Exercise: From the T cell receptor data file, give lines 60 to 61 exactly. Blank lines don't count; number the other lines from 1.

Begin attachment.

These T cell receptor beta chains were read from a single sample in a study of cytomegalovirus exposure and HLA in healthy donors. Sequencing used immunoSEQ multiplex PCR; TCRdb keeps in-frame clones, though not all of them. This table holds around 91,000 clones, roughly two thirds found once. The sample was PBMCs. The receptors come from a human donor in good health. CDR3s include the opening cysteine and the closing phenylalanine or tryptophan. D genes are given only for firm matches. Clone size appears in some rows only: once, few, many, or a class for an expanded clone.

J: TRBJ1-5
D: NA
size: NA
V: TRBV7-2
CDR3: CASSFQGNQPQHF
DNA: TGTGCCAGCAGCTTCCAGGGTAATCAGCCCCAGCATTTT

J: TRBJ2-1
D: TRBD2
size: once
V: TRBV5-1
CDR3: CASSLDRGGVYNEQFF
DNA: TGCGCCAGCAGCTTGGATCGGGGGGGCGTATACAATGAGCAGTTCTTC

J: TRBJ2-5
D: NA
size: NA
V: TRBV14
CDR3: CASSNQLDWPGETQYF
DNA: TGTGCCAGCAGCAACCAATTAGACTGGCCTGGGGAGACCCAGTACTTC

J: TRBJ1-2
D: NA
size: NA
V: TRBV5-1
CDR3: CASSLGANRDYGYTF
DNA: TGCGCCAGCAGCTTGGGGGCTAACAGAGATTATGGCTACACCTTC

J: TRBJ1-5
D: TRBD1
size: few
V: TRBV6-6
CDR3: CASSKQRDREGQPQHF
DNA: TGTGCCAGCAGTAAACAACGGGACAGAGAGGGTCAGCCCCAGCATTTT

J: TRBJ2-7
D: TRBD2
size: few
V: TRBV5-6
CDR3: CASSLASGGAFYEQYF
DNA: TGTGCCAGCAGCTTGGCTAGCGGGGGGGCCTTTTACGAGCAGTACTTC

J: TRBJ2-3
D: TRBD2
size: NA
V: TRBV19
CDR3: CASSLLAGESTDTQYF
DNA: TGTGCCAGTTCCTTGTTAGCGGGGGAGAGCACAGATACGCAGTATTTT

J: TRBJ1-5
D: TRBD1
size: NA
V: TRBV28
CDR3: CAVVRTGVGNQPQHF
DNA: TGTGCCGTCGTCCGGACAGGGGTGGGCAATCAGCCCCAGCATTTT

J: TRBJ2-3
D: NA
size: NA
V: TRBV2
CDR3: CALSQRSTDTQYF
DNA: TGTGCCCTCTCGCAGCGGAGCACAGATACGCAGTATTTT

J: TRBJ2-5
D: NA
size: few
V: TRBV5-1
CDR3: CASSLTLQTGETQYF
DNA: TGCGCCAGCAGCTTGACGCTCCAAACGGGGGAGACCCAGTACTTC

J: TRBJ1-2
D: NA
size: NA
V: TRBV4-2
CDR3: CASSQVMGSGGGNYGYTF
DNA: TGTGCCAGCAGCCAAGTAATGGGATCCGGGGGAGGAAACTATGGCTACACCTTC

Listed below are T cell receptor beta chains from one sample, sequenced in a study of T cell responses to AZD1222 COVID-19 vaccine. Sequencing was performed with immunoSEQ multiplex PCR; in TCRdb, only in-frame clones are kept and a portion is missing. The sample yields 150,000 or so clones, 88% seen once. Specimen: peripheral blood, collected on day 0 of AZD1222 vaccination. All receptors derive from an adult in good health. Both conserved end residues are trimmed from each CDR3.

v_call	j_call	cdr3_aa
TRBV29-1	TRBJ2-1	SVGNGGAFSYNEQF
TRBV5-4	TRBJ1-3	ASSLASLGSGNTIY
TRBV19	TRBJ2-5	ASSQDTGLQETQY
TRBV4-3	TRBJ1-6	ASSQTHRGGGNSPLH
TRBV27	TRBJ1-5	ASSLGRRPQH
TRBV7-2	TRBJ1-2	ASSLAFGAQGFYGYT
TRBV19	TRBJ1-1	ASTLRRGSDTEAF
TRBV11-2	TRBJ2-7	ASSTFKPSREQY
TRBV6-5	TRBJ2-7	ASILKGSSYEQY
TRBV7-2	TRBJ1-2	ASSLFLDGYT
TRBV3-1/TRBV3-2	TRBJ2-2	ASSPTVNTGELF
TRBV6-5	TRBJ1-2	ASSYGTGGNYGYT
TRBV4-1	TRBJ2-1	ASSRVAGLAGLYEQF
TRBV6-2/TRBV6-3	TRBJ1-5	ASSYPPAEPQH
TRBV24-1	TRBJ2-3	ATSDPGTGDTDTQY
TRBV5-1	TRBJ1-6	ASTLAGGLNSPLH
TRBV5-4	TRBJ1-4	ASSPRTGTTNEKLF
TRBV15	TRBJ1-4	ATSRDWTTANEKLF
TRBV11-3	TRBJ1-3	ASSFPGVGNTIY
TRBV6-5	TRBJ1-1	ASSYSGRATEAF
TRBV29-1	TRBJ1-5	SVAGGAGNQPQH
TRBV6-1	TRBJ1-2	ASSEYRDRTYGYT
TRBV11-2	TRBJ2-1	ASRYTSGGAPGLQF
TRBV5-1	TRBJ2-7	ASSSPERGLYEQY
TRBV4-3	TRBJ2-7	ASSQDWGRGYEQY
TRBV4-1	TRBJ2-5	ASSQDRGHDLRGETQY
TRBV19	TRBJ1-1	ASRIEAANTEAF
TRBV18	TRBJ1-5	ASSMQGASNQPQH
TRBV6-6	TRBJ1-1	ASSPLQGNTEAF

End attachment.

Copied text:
CDR3: CASSLTLQTGETQYF
DNA: TGCGCCAGCAGCTTGACGCTCCAAACGGGGGAGACCCAGTACTTC